See, e.g., Collins, 920 F.2d at 625 ("when a court unreasonably or arbitrarily interferes with an accused [sic] right to retain counsel of his choice, a conviction attained under such circumstances cannot stand, irrespective of whether the defendant has been prejudiced"); Fuller v. Diesslin, 868 F.2d 604, 606 (3d Cir.) ("where there is an arbitrary denial of the right to counsel of choice, reversal is per se"), cert. denied, ___ U.S. ___, 110 S.Ct. 203, 107 L.Ed.2d 156 (1989); United States v. Diozzi, 807 F.2d 10, 16 (1st Cir. 1986) ("the disqualification order, regardless of its impact on the actual outcome of the case, is constitutional error requiring us to set aside [the] conviction"); United States v. Washington, 797 F.2d 1461, 1467 (9th Cir. 1986) ("the denial of a criminal defendant's qualified right to retain counsel of his choice is reversible error regardless whether prejudice is shown"); cf. United States v. Moya-Gomez, 860 F.2d 706, 737 (7th Cir. 1988) (defendant need not proceed pro se in order to preserve for appellate review the denial of counsel of choice), cert. denied, 492 U.S. 908, 109 S.Ct. 3221, 106 L.Ed.2d 571 (1989).

At least one circuit appears to hold that a disqualified attorney, to the extent that he has standing, must file a notice of appeal within ten days of the date of the order of disqualification. United States v. Estevez, 852 F.2d 239, 242 n. 6 (7th Cir. 1988).

Especially when facing a complex and protracted trial, an accused can expect to tender a substantial fee, often up front, in order to secure his attorney of choice. Where, as here, the disqualification comes on the eve of trial, after dozens of months of pretrial preparation, the disqualified attorney may have earned most, if not all, of his fee by that time.

If unable to afford alternate counsel, the accused is constrained to accept appointed counsel, who although presumptively competent and allegiant, is nevertheless not counsel of the accused's choice.

It is against this impressive backdrop of cases recognizing the magnitude of the right to counsel of choice that this court must approach a government motion to disqualify counsel.

B. Hobson's Choice

The term "Hobson's choice" refers to "an apparent freedom to take or reject something offered when in actual fact no such freedom exists . . . the necessity of accepting one of two or more equally objectionable things." WEBSTER'S THIRD NEW INTERNATIONAL DICTIONARY 1076 (1981). The term was coined after liveryman Thomas Hobson (1544-1631) of Cambridge, England, who rented horses but offered his customer only one choice, that of the horse nearest the stable door.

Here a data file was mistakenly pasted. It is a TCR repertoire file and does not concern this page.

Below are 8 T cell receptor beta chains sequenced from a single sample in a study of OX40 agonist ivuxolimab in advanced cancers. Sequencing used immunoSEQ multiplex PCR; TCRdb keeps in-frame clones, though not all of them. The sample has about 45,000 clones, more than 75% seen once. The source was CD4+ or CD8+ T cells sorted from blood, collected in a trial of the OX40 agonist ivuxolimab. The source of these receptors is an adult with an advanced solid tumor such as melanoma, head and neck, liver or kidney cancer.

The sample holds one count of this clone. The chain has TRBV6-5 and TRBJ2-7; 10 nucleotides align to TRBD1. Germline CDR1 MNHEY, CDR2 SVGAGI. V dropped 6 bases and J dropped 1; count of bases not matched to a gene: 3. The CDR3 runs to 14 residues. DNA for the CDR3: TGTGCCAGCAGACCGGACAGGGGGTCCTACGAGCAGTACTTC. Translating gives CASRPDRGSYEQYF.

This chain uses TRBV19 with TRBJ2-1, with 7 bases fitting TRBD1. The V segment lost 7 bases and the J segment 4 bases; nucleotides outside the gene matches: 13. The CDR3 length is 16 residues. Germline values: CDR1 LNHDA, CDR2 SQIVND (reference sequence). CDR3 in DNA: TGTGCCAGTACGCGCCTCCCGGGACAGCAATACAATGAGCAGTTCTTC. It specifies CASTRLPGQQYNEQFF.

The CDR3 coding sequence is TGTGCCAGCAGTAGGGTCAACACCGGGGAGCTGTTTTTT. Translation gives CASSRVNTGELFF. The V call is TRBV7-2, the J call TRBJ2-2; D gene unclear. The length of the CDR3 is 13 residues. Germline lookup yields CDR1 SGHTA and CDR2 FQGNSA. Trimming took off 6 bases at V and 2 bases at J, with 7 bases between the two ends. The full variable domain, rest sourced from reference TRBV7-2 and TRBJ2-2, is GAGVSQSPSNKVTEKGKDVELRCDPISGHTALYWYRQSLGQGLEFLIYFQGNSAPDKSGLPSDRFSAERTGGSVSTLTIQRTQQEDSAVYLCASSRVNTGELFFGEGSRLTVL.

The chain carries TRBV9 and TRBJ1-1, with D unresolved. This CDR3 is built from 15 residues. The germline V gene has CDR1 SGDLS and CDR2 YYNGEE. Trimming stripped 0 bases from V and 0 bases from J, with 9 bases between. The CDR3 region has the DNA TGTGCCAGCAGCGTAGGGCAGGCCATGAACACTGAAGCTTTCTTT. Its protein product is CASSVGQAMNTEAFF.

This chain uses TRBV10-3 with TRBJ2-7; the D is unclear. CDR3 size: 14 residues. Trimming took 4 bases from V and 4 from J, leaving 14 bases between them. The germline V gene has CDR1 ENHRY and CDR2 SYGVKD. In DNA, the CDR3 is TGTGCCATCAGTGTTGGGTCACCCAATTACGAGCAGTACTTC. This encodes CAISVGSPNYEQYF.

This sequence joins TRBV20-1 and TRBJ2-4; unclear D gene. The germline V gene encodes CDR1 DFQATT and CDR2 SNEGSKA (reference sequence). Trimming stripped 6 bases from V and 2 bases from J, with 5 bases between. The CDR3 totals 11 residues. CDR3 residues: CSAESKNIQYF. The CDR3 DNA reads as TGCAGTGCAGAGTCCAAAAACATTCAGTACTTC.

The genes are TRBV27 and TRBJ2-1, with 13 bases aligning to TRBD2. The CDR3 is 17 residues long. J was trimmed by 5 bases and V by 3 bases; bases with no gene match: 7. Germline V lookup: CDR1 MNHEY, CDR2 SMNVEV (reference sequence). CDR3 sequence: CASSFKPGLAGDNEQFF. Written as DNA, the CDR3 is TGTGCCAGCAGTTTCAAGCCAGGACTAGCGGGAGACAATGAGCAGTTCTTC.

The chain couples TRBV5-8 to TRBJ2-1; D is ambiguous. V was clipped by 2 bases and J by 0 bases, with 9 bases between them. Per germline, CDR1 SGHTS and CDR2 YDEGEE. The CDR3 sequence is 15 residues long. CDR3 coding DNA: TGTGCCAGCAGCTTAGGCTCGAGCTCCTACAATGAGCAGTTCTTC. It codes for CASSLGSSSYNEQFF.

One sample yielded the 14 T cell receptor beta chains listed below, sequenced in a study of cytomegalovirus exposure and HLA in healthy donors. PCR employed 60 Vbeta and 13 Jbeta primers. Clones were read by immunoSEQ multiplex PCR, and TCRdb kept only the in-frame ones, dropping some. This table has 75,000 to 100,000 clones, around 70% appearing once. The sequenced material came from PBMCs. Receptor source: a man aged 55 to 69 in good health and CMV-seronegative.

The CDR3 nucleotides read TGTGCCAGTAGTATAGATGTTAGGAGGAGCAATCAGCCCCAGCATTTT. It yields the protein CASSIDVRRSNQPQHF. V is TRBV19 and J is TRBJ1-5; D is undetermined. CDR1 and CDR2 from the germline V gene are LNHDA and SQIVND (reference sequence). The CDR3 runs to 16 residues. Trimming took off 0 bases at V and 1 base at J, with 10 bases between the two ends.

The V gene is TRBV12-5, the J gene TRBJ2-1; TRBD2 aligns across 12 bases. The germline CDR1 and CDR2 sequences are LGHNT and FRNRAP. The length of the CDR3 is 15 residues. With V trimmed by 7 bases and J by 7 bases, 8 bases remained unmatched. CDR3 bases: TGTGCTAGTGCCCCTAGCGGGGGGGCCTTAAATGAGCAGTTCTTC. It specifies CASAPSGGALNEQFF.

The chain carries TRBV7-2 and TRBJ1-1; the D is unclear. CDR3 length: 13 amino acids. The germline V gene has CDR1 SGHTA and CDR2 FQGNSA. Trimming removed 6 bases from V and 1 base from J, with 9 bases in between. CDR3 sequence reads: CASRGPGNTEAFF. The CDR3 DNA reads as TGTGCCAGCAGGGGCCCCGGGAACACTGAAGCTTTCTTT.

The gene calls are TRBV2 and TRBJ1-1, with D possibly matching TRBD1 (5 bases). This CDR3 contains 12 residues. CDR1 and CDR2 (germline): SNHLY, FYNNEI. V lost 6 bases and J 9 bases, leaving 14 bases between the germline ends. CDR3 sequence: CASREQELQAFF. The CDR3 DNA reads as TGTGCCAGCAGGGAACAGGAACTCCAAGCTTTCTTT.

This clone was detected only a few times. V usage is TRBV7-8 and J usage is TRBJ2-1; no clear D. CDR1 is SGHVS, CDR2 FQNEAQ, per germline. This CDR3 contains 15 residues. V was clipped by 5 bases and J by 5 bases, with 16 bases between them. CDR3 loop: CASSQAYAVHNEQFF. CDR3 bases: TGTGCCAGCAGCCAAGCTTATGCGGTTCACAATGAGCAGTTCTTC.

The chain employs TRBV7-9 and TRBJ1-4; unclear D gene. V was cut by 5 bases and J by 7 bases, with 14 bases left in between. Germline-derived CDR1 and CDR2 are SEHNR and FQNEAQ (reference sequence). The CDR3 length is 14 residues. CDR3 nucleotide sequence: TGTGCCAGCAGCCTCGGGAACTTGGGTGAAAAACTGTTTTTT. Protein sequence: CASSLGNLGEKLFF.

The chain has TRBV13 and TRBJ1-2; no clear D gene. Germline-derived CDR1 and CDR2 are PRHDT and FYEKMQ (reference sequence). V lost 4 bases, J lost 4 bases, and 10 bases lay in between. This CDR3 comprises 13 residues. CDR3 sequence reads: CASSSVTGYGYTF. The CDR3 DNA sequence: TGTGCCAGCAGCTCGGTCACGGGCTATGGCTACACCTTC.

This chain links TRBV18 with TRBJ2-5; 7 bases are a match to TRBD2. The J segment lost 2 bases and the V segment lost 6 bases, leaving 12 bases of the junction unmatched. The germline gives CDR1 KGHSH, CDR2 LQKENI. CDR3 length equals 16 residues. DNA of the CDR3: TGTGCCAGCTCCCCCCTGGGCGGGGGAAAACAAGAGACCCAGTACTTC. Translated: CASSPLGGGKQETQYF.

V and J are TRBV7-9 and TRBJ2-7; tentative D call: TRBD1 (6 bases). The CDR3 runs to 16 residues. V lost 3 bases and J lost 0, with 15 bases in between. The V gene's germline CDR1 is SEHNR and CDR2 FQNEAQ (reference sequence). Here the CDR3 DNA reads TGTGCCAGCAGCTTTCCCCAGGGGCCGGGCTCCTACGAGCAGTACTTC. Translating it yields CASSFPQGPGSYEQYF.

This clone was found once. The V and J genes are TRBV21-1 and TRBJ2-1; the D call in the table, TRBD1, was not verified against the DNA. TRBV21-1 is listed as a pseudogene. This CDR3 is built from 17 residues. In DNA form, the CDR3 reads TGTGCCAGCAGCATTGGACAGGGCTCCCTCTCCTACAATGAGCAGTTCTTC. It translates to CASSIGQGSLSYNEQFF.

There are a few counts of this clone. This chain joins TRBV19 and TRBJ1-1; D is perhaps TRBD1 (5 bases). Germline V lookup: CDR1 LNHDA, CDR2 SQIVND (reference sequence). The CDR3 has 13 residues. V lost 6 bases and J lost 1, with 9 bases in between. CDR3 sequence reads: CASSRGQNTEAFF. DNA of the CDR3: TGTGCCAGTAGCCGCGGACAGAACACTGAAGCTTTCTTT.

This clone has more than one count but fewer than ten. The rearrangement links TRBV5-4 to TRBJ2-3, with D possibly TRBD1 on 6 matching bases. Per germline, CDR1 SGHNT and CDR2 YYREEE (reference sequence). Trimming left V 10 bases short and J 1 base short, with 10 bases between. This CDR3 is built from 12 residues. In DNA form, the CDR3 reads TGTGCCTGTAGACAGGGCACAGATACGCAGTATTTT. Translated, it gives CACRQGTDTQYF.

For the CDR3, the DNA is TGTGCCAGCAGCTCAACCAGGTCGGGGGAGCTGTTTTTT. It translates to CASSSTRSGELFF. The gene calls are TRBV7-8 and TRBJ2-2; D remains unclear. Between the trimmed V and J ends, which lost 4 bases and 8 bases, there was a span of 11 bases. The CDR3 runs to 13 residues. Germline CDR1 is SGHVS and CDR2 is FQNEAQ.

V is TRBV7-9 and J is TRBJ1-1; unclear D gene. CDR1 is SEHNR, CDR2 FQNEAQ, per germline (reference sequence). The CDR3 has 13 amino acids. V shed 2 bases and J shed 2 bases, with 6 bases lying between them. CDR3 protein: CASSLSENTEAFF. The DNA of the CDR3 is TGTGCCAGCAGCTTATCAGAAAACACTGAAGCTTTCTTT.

When the continued representation of a defendant by a particular lawyer threatens to undermine the public's confidence in the system of justice, a court may disqualify that lawyer, notwithstanding his right to counsel of choice. In the seminal case on disqualification of counsel, United States v. Hobson, 672 F.2d 825 (11th Cir.), cert. denied, 459 U.S. 906, 103 S.Ct. 208, 74 L.Ed.2d 166 (1982), the Eleventh Circuit affirmed a trial court's disqualification order where the government proffered testimony indicating that trial counsel was aware of the drug smuggling scheme for which his client was standing trial and had assisted a cooperating witness in securing illegal employment. The court enumerated a two-prong test germane to disqualification cases implicating Canon 9 of the American Bar Association Model Code of Professional Responsibility ("Model Code"). First, the facts must demonstrate "at least a reasonable possibility that some specifically identifiable impropriety" occurred. Id. at 828 (quoting Woods v. Covington County Bank, 537 F.2d 804, 813 (5th Cir. 1976)). Proof of actual wrongdoing is unnecessary. Id. Second, the facts must also manifest "that the likelihood of public suspicion or obloquy outweighs the social interests which will be served by a lawyer's continued participation in a particular case." Id.

Canon 9 mandates that "[a] lawyer should avoid even the appearance of professional impropriety."

Because the facts of the instant case closely parallel those in Hobson, this court would ordinarily proceed to apply the Hobson test. However, since Hobson, "[t]he Model Code has been replaced by the Model Rules . . . [and] [u]nder the Model Rules the appearance of impropriety is not a ground for disqualifying a lawyer from representing a party to a lawsuit." Waters v. Kemp, 845 F.2d 260, 265 (11th Cir. 1988). Rule 16.C. of the LOCAL RULES FOR THE SOUTHERN DISTRICT OF FLORIDA provides that attorneys appearing before this court are governed by the "current Canons of Professional Ethics of the American Bar Association," which no longer include Canon 9. Thus, it would appear that the government's challenge to counsel's continued representation under Canon 9 is not cause for disqualification. See Waters, 845 F.2d at 265-266 (Canon 9 inapplicable in the Southern District of Georgia whose local rule relating to professional conduct mirrors LOCAL RULE 16.C.); accord United States v. Washington, 797 F.2d 1461, 1466 (9th Cir. 1986) ("[w]e have grave doubts whether an appearance of impropriety would ever create a sufficiently serious threat to public confidence in the integrity of the judicial process to justify overriding Sixth Amendment rights").